In What’s Yours is Mine, I explore the idea posited in On Longing by Susan Stewart that souvenirs work to authenticate experiences for viewers, act as stand-ins for specific places and times, and represent “not the lived experience of its maker but the ‘secondhand’ experience of its possessor/owner.” 
I am interested in creating a microcosm to explore how souvenirs and the tourist industry affect people’s experiences with events – namely, this exhibition and the work in it. At the same time, I am interested in the role that objects might play in "legitimizing" the careers of emerging artists and discussing what it means to re-fetishize art viewing in the gallery rather than viewing it on a decontextualized online platform where we see flattened versions of sculpture on Tumblr and lone photographs that were once part of a robust series.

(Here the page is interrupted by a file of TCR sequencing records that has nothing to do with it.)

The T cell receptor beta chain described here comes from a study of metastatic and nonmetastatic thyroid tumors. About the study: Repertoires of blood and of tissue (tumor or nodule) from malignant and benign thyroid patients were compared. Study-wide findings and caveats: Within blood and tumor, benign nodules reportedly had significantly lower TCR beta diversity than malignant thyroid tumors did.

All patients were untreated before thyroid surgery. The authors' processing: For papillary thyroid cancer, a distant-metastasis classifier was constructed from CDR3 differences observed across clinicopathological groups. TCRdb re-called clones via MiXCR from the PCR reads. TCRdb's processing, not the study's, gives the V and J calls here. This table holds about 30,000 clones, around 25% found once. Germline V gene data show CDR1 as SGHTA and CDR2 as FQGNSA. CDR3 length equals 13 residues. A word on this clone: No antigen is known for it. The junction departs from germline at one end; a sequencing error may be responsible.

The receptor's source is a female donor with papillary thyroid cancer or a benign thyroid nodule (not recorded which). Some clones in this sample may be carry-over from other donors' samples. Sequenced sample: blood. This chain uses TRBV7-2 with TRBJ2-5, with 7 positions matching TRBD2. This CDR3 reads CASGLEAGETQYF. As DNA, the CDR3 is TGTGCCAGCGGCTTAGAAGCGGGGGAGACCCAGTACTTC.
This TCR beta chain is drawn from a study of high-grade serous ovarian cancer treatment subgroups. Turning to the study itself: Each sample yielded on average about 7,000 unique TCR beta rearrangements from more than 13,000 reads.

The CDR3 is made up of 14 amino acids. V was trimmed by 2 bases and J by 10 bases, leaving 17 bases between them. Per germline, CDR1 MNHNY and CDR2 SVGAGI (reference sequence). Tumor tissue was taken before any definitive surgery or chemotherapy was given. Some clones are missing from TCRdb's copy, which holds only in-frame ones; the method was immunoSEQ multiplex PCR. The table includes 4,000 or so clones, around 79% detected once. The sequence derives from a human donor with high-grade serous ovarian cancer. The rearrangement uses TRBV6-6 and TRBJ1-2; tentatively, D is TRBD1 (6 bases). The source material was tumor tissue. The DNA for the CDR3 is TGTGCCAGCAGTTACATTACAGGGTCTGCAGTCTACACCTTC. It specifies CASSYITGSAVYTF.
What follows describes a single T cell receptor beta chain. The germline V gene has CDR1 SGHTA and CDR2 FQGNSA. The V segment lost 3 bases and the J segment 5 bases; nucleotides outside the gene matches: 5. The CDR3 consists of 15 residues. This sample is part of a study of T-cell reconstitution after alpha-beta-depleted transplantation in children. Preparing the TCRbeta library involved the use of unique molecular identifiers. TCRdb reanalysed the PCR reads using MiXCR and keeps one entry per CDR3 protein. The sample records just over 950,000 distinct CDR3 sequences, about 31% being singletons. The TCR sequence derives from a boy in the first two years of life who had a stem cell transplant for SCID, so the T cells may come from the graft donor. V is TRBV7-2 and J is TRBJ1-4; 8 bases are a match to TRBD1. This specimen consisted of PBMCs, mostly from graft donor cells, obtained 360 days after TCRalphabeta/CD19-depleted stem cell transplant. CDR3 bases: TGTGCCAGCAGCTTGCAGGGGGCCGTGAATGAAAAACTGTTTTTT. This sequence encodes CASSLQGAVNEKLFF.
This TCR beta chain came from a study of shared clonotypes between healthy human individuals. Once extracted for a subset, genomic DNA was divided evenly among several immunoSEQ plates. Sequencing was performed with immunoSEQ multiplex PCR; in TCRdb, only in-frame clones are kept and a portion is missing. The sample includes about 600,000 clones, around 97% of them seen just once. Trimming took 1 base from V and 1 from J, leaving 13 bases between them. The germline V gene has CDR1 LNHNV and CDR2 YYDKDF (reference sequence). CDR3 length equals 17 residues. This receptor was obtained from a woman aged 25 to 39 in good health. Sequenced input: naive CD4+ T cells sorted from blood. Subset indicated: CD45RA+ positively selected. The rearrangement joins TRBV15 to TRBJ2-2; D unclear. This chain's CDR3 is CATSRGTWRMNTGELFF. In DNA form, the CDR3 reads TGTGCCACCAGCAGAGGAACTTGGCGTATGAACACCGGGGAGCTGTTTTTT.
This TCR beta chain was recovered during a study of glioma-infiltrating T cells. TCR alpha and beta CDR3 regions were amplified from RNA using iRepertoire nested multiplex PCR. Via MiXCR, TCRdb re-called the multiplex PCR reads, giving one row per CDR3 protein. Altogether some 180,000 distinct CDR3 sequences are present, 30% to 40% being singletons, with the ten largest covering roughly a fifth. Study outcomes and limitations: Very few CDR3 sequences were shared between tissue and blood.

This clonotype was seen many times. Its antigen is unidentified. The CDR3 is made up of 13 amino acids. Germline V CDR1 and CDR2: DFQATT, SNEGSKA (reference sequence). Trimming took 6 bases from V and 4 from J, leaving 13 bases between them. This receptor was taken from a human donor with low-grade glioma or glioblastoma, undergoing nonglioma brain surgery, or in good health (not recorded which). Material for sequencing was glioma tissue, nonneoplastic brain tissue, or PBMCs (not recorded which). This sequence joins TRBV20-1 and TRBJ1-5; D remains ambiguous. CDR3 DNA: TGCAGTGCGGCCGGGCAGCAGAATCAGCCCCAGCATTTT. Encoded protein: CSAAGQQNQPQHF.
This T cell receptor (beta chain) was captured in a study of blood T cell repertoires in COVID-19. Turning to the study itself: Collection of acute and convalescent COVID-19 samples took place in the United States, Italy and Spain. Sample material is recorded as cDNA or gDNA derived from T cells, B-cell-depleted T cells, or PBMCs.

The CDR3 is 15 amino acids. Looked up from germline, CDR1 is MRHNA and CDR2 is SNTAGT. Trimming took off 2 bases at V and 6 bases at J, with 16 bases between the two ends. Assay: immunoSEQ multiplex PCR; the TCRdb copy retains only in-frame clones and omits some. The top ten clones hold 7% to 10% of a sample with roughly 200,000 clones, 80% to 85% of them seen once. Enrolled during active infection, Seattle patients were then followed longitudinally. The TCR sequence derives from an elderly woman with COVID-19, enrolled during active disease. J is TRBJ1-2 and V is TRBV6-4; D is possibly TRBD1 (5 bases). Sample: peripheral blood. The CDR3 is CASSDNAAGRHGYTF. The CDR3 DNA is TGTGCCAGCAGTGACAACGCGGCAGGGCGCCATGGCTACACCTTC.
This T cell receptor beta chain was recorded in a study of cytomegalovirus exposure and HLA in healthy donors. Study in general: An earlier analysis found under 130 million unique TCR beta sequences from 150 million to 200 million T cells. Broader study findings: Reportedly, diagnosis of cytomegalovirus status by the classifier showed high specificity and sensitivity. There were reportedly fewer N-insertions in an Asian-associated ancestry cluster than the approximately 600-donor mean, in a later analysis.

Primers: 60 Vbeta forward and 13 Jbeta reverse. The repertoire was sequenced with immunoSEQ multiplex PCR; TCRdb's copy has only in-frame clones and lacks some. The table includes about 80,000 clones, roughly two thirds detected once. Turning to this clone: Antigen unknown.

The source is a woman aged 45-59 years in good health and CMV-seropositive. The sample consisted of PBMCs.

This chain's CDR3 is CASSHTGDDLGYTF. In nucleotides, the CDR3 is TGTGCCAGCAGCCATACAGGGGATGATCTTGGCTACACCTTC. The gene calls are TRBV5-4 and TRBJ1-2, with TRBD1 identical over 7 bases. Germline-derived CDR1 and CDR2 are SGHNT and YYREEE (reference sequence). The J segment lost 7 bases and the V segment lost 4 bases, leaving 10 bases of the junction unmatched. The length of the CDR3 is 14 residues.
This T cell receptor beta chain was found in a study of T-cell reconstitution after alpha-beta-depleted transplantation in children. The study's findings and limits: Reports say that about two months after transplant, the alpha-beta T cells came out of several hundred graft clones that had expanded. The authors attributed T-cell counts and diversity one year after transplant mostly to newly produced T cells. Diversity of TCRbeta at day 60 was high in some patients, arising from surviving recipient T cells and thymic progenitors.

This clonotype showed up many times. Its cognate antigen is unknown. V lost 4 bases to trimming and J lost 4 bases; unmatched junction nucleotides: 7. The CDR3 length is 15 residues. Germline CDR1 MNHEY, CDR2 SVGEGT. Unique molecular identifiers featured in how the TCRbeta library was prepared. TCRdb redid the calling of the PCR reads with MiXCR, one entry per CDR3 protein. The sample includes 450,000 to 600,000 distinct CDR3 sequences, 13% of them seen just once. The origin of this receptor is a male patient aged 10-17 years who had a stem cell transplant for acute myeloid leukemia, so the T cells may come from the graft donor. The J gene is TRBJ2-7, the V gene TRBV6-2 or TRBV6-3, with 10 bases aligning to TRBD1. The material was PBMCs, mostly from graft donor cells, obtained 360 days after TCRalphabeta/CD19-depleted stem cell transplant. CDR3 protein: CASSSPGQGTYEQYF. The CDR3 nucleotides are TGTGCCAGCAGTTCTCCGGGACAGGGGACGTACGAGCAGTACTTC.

The objects in this series comfortably fit into the category of kitschy souvenirs one might find on vacation; miniature versions of the object, key chains, decorative spoons, t-shirts, postcards, mugs, pens, etc. Perhaps you’ll only know you’ve “made it” as an artist when your art has been slapped on as many t-shirts as the Mona Lisa.

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